We live amid a global wave of anthropogenically driven biodiversity loss: species and population extirpations and, critically, declines in local species abundance. Particularly, human impacts on animal biodiversity are an under-recognized form of global environmental change. Among terrestrial vertebrates, 322 species have become extinct since 1500, and populations of the remaining species show 25% average decline in abundance. Invertebrate patterns are equally dire: 67% of monitored populations show 45% mean abundance decline. Such animal declines will cascade onto ecosystem functioning and human well-being. Much remains unknown about this "Anthropocene defaunation"; these knowledge gaps hinder our capacity to predict and limit defaunation impacts. Clearly, however, defaunation is both a pervasive component of the planet's sixth mass extinction and also a major driver of global ecological change. Copyright © 2014, American Association for the Advancement of Science.

                Author and article information

                Ecol Appl
                Ecol Appl
                Ecological Applications
                John Wiley & Sons, Inc. (Hoboken, USA )
                30 September 2022
                December 2022
                : 32
                : 8 ( doiID: 10.1002/eap.v32.8 )
                : e2715
                [ 1 ] School of Biological and Environmental Sciences Liverpool John Moores University Liverpool UK
                [ 2 ] School of Built and Natural Sciences University of Derby Derby UK
                [ 3 ] Greater Mahale Ecosystem Research and Conservation Project Dar es Salaam Tanzania
                [ 4 ] Department of Anthropology University College London London UK
                [ 5 ] School of Mathematics and Statistics University of St. Andrews St. Andrews UK
                [ 6 ] Department of Animal Biology Faculdade de Ciencias da Universidade de Lisboa Lisbon Portugal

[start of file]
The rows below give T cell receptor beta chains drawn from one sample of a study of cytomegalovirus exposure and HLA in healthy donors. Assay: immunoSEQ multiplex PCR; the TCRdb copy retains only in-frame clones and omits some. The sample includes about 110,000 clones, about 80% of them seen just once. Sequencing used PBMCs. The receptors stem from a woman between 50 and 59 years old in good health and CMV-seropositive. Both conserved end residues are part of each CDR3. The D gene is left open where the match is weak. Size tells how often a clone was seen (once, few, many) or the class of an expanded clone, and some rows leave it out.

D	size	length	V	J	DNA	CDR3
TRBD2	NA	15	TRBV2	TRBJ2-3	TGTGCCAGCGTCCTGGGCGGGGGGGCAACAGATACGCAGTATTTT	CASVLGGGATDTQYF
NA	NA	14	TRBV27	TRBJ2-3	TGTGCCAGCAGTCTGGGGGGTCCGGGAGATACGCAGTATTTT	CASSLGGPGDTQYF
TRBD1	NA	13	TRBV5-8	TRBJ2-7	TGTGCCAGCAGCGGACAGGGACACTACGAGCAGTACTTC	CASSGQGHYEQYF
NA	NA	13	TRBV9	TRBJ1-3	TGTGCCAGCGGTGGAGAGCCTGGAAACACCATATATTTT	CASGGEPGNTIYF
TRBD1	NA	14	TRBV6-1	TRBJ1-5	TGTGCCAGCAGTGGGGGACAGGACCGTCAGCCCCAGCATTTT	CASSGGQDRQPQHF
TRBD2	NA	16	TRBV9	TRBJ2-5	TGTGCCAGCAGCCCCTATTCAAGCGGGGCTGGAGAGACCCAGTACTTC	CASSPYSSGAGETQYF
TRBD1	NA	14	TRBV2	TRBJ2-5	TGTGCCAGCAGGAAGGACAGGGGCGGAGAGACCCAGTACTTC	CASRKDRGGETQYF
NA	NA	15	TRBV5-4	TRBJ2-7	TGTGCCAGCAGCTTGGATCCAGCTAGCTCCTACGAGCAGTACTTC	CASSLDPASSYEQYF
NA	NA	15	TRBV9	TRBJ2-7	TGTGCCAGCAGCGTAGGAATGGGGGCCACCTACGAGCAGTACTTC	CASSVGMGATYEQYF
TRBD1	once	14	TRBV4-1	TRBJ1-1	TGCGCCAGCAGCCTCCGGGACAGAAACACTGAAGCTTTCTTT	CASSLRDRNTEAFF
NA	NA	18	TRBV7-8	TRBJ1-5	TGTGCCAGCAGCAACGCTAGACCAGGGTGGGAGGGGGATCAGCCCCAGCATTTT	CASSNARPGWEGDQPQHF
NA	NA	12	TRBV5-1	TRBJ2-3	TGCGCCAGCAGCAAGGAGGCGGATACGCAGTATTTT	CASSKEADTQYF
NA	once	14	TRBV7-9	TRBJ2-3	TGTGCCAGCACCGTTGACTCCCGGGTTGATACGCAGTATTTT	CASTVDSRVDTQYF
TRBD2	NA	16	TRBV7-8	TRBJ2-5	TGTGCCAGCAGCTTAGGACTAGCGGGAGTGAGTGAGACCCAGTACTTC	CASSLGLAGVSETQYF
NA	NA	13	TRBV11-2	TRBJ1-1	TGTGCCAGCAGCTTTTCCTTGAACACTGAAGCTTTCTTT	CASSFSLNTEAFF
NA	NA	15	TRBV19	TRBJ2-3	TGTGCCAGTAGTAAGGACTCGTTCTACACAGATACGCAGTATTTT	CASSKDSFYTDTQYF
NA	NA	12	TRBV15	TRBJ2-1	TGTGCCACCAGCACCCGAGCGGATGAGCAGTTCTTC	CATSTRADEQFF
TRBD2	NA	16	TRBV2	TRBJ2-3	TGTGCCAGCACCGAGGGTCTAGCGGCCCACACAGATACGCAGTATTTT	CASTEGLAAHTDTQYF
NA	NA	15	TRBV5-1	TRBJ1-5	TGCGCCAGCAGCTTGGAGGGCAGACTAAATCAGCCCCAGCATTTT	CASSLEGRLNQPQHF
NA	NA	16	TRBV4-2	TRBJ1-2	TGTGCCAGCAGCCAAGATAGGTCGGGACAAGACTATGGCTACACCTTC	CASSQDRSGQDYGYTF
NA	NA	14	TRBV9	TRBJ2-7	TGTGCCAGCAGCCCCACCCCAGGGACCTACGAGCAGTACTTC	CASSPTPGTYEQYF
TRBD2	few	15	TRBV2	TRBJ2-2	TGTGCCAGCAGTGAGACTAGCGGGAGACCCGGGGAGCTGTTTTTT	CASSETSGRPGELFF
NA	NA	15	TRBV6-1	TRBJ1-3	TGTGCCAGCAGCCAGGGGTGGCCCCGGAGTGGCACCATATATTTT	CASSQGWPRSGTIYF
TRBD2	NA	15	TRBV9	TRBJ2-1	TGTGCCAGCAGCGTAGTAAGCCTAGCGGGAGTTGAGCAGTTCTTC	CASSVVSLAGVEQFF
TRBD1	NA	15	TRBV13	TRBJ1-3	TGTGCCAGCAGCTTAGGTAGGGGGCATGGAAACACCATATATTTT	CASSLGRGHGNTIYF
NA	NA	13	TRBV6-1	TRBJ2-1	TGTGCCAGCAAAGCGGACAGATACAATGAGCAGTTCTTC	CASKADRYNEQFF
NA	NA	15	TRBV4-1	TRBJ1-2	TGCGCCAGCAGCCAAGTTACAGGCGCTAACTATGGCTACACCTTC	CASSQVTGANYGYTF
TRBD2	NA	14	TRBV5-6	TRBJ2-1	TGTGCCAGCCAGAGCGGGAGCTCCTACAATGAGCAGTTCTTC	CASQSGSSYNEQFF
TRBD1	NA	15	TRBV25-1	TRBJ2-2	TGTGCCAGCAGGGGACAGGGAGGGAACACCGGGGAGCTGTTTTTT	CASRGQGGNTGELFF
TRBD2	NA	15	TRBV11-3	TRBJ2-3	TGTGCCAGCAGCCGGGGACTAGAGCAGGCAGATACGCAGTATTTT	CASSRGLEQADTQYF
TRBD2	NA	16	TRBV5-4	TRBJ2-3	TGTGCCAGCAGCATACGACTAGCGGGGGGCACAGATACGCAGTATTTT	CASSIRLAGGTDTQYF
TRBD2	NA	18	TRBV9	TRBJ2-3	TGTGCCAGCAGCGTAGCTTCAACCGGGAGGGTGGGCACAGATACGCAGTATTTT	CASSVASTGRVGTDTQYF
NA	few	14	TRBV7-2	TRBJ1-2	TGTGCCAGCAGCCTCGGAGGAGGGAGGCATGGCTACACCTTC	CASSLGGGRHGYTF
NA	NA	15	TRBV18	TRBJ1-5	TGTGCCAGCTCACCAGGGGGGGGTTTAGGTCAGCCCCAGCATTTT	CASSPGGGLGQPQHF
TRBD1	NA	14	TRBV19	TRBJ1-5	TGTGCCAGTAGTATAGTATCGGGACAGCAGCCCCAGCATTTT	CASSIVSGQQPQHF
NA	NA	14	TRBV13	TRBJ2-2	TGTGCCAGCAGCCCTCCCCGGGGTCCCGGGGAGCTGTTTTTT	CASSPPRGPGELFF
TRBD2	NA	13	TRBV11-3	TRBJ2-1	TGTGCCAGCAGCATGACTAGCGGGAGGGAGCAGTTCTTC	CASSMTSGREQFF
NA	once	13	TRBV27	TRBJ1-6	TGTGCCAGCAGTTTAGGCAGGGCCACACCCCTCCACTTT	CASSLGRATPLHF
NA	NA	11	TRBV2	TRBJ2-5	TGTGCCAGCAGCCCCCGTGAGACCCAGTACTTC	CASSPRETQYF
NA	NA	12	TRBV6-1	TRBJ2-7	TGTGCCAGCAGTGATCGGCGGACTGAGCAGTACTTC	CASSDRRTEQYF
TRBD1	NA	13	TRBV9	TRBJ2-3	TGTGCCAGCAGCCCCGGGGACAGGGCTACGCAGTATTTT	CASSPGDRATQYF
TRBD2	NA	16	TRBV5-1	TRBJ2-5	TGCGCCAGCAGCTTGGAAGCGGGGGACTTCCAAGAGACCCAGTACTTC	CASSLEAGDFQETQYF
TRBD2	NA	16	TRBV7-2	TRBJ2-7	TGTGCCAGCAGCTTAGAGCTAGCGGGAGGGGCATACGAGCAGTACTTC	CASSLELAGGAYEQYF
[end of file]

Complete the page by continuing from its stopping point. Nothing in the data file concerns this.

[ 7 ] Department of Conservation Science The Jane Goodall Institute Washington District of Columbia USA
                [ 8 ] Institute of Biodiversity and Ecosystem Dynamics University of Amsterdam Amsterdam Netherlands
                Author notes
                [*] [* ] Correspondence

                Joana S. Carvalho

                Email: j.carvalho@ 123456derby.ac.uk

                Author information
                © 2022 The Authors. Ecological Applications published by Wiley Periodicals LLC on behalf of The Ecological Society of America.

                This is an open access article under the terms of the http://creativecommons.org/licenses/by/4.0/ License, which permits use, distribution and reproduction in any medium, provided the original work is properly cited.

                : 23 February 2022
                : 07 September 2021
                : 16 June 2022
                Page count
                Figures: 4, Tables: 1, Pages: 15, Words: 9999
                Funded by: Arcus Foundation , doi 10.13039/100016681;
                Funded by: Frankfurt Zoological Society , doi 10.13039/501100003183;
                Funded by: The Nature Conservancy , doi 10.13039/100014596;
                Funded by: National Aeronautics and Space Administration (NASA) , doi 10.13039/100000104;
                Funded by: United States Agency for International Development (USAID) , doi 10.13039/100000200;
                Funded by: Jane Goodall Institute , doi 10.13039/100017812;
                Funded by: Tanzania Wildlife Research Institute , doi 10.13039/501100005914;
                Custom metadata
                December 2022
                Converter:WILEY_ML3GV2_TO_JATSPMC version:6.2.7 mode:remove_FC converted:06.04.2023

                conservation,density surface modeling,detection function estimation,eastern chimpanzee,generalized additive models,great apes,line‐transect distance sampling,spatially explicit models